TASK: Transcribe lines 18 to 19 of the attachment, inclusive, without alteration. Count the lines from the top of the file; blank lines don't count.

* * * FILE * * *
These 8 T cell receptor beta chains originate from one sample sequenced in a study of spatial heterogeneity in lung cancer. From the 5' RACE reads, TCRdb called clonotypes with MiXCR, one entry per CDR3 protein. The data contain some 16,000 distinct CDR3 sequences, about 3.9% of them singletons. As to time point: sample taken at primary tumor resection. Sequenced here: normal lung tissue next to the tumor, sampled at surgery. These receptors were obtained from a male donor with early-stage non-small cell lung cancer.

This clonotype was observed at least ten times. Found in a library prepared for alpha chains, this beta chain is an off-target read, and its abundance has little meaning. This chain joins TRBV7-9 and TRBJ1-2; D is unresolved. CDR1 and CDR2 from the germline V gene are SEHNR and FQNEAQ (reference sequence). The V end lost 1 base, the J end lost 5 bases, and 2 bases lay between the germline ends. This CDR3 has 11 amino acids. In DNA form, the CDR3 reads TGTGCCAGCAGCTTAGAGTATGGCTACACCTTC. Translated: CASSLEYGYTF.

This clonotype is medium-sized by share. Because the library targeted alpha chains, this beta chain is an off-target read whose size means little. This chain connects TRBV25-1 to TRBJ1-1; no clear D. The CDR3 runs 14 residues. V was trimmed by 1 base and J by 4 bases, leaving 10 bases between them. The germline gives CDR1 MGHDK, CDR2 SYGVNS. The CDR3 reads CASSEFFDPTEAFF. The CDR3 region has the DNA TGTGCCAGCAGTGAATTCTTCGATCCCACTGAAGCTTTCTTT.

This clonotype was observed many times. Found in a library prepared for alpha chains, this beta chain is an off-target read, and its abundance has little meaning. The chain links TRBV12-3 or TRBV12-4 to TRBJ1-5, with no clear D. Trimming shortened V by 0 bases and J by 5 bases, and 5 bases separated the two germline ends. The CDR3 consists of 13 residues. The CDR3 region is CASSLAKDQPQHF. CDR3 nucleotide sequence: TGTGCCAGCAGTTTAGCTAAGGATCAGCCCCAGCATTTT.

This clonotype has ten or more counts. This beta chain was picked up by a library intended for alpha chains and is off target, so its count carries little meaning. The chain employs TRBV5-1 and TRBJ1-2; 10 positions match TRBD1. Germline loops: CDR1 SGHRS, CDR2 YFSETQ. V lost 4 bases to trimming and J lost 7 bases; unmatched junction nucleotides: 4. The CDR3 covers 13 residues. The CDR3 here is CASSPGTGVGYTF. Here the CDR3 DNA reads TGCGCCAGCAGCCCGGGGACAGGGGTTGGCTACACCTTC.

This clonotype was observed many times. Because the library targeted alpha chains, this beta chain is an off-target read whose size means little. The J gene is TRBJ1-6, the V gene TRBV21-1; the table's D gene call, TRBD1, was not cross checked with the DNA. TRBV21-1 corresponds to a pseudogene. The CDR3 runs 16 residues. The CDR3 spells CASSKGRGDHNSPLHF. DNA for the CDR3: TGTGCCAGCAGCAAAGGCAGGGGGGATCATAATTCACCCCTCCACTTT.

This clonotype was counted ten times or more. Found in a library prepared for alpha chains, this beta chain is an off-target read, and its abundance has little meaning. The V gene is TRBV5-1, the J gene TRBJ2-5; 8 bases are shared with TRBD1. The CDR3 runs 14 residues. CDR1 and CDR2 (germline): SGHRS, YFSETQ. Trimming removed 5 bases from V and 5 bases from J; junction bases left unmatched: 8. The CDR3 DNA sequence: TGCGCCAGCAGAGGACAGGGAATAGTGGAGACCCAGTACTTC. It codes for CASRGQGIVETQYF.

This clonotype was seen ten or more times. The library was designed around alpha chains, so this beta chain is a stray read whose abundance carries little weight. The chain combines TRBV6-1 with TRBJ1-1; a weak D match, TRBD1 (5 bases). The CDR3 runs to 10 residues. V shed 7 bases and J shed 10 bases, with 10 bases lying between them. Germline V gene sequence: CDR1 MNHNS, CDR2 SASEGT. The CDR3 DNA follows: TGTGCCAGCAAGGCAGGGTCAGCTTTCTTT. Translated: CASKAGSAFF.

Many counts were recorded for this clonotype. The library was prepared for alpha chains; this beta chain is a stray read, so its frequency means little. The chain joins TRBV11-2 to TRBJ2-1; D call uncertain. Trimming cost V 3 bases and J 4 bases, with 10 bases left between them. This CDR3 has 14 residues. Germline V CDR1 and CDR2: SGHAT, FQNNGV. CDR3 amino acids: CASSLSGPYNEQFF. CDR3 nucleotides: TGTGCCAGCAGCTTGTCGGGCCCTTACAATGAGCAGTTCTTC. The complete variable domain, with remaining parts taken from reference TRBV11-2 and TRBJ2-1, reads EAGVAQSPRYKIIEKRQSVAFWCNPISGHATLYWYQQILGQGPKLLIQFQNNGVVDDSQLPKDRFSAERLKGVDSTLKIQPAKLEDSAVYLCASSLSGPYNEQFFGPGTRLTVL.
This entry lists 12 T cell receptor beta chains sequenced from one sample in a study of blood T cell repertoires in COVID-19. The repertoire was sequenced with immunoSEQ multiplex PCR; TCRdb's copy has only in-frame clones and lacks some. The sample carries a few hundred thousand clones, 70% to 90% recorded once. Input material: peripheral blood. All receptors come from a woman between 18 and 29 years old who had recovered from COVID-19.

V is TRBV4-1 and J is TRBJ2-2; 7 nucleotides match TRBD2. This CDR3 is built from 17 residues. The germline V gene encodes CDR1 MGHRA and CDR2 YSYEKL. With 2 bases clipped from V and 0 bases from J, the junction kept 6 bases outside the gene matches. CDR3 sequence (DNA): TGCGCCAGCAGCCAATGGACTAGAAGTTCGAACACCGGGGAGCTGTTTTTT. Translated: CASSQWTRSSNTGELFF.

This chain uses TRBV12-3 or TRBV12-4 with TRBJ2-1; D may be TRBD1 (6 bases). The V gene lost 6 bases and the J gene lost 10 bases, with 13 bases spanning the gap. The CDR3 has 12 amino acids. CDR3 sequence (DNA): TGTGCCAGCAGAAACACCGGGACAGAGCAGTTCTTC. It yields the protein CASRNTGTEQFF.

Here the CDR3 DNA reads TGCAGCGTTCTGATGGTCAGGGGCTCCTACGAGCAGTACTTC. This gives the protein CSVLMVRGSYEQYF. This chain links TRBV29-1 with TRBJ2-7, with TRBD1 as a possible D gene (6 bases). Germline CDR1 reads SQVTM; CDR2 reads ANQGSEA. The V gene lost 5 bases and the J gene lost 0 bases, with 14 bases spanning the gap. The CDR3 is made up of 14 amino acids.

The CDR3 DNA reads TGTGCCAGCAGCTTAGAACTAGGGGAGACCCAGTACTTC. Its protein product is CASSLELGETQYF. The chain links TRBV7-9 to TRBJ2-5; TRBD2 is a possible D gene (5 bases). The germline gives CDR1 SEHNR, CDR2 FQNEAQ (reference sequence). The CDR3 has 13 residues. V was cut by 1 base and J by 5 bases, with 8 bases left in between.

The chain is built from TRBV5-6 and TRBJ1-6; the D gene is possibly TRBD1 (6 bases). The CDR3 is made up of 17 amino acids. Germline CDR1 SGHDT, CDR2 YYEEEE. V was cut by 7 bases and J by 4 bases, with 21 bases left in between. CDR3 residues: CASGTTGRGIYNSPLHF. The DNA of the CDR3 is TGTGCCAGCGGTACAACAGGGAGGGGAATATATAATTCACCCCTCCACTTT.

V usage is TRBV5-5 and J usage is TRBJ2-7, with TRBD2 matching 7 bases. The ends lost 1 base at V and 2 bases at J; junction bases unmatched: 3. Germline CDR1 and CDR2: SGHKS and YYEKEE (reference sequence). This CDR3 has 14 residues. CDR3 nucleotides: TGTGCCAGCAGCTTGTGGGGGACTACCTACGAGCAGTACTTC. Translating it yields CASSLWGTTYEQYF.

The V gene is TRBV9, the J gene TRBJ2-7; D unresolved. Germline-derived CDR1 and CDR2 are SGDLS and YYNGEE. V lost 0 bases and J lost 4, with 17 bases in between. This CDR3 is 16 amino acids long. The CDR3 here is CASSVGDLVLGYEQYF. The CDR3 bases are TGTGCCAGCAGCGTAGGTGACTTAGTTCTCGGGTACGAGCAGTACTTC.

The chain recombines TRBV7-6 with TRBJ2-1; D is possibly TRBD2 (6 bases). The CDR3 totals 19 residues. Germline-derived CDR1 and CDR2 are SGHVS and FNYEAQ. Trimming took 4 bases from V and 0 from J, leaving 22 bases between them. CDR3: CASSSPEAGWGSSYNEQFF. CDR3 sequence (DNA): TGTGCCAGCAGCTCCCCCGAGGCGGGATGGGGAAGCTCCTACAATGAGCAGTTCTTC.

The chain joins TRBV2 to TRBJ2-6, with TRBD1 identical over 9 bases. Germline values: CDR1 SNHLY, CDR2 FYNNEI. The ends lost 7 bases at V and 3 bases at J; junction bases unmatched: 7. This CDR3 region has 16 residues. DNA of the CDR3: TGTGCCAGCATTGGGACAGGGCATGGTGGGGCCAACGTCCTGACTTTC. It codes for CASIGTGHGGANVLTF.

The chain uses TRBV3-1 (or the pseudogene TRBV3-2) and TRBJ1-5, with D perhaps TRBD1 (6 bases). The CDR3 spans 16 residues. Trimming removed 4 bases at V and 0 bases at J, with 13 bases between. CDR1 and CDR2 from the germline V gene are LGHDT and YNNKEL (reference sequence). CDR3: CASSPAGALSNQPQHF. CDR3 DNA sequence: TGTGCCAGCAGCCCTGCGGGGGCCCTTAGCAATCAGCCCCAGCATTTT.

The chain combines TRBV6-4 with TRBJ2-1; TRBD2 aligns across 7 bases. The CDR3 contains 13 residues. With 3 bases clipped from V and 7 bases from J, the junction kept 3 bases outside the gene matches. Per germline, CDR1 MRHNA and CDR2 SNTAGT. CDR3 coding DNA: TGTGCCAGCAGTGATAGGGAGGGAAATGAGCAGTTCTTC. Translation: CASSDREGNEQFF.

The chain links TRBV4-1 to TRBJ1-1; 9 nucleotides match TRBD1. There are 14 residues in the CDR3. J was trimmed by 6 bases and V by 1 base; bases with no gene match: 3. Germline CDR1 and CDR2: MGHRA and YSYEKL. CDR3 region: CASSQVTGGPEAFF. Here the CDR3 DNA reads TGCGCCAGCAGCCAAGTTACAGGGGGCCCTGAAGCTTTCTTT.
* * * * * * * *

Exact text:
The chain recombines TRBV7-6 with TRBJ2-1; D is possibly TRBD2 (6 bases). The CDR3 totals 19 residues. Germline-derived CDR1 and CDR2 are SGHVS and FNYEAQ. Trimming took 4 bases from V and 0 from J, leaving 22 bases between them. CDR3: CASSSPEAGWGSSYNEQFF. CDR3 sequence (DNA): TGTGCCAGCAGCTCCCCCGAGGCGGGATGGGGAAGCTCCTACAATGAGCAGTTCTTC.

The chain joins TRBV2 to TRBJ2-6, with TRBD1 identical over 9 bases. Germline values: CDR1 SNHLY, CDR2 FYNNEI. The ends lost 7 bases at V and 3 bases at J; junction bases unmatched: 7. This CDR3 region has 16 residues. DNA of the CDR3: TGTGCCAGCATTGGGACAGGGCATGGTGGGGCCAACGTCCTGACTTTC. It codes for CASIGTGHGGANVLTF.